21. 21. 21 Studies & Analyses CASE No. 212 – Poland's Accession to the EMU – More successful introduction of forward-looking wage bargaining instead of indexation mechanisms is necessary for successful disinflation process; – Real exchange rate is not an independent instrument to target current account and real appreciation of currency is unavoidable due to rapid productivity gains; – Accession to EMU should follow promptly the accession to EU. Unilateral introduction of Euro is too risky for banking and real sectors. Slower process of joining EMU would hamper macroeconomic adjustment commitment; – In order to limit speculative attacks central bank should establish a rule of restoring the exchange rate to the parity value short after major market turbulence; – Full capital liberalization without significant tightening of fiscal policy and further improvements in soundness of banks would probably lead to a financial crisis.
  22. 22. References Artis M., B. Winkler (1997). ”The Stability Pact: Safeguarding the Credibility of the European Central Bank”. CEPR Discussion Paper No. 1668. Branson W., J. de Macedo, J. Von Hagen (1998). ”Macroeconomic Policy and Institutions During the Transition to European Union Membership. IMF Working Paper No. 6555. Bayoumi T., B. Eichengreen (1993). ”Shocking Aspects of European Monetary Integration”. [in:] Torres, F. and Giavazzi, F., Adjustment and Growth in the European Economic Union, Cambridge. CASE (1999). ”Kiedy koniec zlotego (When to abolish Polish zloty?)”. Zeszyty BRE Bank-CASE, Warsaw. Catenaro M. (1997). ”Fiscal Policy after Maastricht”. Mimeo. CEPR (1997). ”EMU: Stability Pact”. Bulletin, No. 69. Conzoneri M., J. Valles, J. Vinals (1996). ”Do Exchange Rates Move to Adress National Imbalance?”. CEPR Discussion Paper No. 1498. Dornbusch R. (1996). ”The Effectiveness of Exchange-rate Changes”. Oxford Review of Economic Policy, Vol 12 (3). European Commission (2000). ”Infeuro”. No. 14. Flood R., A. Rose (1995). ”Fixing Exchange Rates: a Virtual Quest for Fundamentals”. Journal for Monetary Economics, 36. Goodhart Ch. (1992). ”The Two Concepts of Money and the Future of Europe”. Mimeo. Goodhart Ch. (1996). ”The Transition to EMU, Scottish Journal of Political Economy”. Vol. 43, No. 3. Hallet A., P. McAdam (1998). ”Large Scale Fiscal Retrenchments: Long-Run Lessons from the Stability Pact”. CEPR Discussion Papers No. 1843. IMF (1998). ”World Economic Outlook, Chapter V: Economic Policy Challenges Facing the Euro Area and the External Implications of EMU”. October. Kopits G. (1999). ”Implications of EMU for Exchange Rate Policy in Central and Eastern Europe”. IMF Working Paper No. 9. Kosterna U. (1998). ”On the Road to the European Union – Some Remarks on Budgetary Performance in Transition Economies”. CASE-CEU Working Papers Series, No. 1. Mundell R. (1961). ”A Theory of Optimum Currency Areas”. The American Economic Review, 60, No.4. 22 Studies & Analyses CASE No. 212 – Artur Radziwi³³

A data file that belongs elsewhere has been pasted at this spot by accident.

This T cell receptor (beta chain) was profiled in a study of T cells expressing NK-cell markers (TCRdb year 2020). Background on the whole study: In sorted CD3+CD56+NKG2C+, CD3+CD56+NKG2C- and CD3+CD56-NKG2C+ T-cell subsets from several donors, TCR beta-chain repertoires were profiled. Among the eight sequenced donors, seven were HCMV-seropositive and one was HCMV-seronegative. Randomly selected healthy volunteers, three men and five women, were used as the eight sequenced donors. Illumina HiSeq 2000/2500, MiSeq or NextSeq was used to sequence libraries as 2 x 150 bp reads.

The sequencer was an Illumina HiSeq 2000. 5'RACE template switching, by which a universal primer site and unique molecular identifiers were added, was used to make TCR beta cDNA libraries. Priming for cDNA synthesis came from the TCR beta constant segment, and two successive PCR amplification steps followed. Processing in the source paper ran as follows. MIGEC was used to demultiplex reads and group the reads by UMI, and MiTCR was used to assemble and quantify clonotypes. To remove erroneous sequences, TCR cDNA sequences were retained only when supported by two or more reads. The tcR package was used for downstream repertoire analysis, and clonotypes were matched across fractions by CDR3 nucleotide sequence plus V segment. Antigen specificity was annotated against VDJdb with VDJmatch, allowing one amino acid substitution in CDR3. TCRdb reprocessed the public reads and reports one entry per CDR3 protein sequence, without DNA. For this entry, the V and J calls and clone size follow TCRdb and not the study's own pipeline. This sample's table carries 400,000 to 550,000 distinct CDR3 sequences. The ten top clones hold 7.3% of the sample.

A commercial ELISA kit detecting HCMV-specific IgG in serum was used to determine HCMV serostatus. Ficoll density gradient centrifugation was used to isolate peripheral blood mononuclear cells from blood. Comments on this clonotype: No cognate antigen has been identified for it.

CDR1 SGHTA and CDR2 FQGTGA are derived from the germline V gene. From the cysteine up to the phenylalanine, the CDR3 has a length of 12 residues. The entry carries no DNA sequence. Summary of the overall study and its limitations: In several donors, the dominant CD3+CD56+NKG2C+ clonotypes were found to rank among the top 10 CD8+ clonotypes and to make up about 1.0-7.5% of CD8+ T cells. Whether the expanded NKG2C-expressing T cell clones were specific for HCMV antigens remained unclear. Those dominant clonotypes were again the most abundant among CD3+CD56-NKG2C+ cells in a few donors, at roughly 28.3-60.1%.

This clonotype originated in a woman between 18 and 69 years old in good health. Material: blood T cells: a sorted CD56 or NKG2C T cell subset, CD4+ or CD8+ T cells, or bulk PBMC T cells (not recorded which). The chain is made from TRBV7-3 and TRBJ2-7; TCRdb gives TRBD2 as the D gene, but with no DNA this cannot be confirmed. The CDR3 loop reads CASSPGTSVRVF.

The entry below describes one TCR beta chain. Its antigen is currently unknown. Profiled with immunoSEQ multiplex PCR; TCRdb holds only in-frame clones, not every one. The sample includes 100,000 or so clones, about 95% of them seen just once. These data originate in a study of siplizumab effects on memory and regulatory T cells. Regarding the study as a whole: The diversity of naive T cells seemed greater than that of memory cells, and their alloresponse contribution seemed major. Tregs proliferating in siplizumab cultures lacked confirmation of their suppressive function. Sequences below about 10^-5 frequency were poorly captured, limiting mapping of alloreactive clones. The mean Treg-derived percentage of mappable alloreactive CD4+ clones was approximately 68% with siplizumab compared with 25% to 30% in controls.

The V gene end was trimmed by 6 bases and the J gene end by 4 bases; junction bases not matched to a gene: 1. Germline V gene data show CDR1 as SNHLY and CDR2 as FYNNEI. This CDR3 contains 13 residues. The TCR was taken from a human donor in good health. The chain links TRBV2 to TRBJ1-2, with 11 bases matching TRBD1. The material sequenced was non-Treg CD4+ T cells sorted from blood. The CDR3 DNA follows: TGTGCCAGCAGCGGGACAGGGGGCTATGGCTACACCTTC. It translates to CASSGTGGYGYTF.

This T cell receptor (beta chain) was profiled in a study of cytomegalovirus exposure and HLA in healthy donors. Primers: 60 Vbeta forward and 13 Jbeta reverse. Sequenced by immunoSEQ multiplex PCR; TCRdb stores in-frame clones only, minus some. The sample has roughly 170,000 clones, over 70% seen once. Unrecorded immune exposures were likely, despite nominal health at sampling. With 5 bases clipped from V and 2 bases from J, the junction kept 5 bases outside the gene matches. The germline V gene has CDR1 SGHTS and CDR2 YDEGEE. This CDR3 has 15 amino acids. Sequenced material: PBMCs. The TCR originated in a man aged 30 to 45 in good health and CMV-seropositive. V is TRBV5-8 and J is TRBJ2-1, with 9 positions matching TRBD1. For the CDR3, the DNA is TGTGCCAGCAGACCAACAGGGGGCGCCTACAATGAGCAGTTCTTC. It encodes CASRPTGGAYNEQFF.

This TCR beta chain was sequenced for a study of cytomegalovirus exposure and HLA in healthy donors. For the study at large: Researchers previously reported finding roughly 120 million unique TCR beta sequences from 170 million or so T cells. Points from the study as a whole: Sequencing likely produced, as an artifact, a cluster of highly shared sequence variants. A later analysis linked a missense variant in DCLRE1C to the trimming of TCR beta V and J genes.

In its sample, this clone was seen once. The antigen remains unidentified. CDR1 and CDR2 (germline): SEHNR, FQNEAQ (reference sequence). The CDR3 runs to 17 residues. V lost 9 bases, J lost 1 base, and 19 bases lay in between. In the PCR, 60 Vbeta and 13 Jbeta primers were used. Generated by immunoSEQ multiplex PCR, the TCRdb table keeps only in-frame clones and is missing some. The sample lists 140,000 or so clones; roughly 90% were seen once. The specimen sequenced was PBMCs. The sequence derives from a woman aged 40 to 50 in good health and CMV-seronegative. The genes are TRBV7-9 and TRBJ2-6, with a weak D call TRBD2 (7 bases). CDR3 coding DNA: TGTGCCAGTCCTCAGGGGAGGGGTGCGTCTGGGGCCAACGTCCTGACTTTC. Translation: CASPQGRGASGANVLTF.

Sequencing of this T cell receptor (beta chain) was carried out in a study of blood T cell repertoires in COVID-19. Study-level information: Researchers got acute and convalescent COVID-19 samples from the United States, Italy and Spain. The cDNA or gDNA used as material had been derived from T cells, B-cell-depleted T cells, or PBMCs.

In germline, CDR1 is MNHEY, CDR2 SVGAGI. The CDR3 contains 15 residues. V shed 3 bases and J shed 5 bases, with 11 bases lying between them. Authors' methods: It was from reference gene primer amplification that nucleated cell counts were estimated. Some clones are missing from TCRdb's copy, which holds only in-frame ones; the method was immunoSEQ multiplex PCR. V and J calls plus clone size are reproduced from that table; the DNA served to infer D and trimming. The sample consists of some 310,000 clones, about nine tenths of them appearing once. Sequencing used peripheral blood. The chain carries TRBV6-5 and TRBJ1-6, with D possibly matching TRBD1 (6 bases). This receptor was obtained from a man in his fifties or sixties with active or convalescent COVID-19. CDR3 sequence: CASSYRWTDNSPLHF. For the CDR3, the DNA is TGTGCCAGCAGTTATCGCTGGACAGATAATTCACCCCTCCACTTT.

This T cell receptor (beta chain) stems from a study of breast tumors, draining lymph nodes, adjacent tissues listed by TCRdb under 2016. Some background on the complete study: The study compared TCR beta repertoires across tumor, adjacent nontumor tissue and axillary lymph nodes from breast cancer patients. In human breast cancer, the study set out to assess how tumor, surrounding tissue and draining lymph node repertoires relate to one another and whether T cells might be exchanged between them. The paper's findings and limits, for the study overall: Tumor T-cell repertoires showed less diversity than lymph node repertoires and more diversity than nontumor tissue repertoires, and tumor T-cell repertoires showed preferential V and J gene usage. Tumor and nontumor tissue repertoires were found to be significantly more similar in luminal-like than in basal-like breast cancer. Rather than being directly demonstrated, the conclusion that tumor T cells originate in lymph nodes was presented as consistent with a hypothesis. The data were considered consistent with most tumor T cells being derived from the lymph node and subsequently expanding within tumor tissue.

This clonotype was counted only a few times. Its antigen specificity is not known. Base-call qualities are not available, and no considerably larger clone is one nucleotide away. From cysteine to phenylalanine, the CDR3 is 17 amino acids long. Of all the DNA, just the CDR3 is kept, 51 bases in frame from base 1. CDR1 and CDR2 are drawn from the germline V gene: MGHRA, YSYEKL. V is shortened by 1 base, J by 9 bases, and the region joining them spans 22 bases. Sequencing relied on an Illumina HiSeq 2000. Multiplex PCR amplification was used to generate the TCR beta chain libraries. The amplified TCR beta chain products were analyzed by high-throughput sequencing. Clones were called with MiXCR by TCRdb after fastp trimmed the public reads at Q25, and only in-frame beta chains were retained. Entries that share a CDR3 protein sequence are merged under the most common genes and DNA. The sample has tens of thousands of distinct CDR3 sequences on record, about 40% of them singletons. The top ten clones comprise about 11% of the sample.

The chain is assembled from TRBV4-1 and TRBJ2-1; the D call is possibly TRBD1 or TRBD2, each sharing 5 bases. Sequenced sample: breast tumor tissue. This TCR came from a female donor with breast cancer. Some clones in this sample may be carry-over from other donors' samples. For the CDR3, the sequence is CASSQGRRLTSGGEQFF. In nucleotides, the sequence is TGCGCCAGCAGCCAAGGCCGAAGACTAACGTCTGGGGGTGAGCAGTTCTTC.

23. 23. Pautola N. (1998). ”Optimal Currency Areas, EMU and The Outlook for Eastern Europe”. Review of Economics in Transition No. 1. Wyplosz Ch. (1997). ”EMU: why and how it might happen”. CEPR Discussion Paper No. 1685. 23 Studies & Analyses CASE No. 212 – Poland's Accession to the EMU
  24. 24. 24 194 Marek Jarociñski, Strategie rynku pracy w wybranych krajach 195 Wies³aw Karsz, Pomoc publiczna ukierunkowana na zatrudnienie. Próba identyfikacji i szacunki 196 Alina Kudina, An Approach to Forecasting Ukrainian GDP from the Supply Side 197 Artur Radziwi³³, Perspektywy zró¿nicowania regionalnego bezrobocia w Polsce 198 Ìàðåê Äîìáðîâñêè, Ïîñëåäñòâèÿ ðîññèéñêîãî ôèíàíñîâîãî êðèçèñà äëÿ ñîñåäíèõ ñòðàí 200 Lubomira Anastassova, Institutional Arrangements of Currency Boards – Comparative Macroeconomic Analysis 201 Stanis³awa Golinowska, Ochrona socjalna bezrobotnych w Polsce oraz w innych krajach 203 Ma³gorzata Jakubiak, Design and Operation of Existing Currency Board Arrangements 204 Preslava Kovatchevska, The Banking and Currency Crises in Bulgaria: 1996–1997 205 Marek Jarociñski, Moldova in 1995–1999: Macroeconomic and Monetary Consequences of Fiscal Imbalances 206 Rafa³ Antczak, Stanislav Bogdankiewich, Pavel Daneiko, Krzysztof Po³omski, Vladymir Usowski: Impact of the Russian Crisis on the Belarussian Economy 207 Yurij Kuz'myn, Ukraine's Foreign Trade Developments and Forecasts 208 Magdalena Tomczyñska, Early Indicators of Currency Crises. Review of some Literature 209 Monika B³aszkiewicz, What Factors Led to the Asian Financial Crisis: Where or Where Not Asian Economic Sound? 210 Elena Jarociñska, Labour Developments in Moldova 211 Rafa³ Antczak, Theoretical aspects of currency crises 212 Artur Radziwi³³, Poland's Accession to the EMU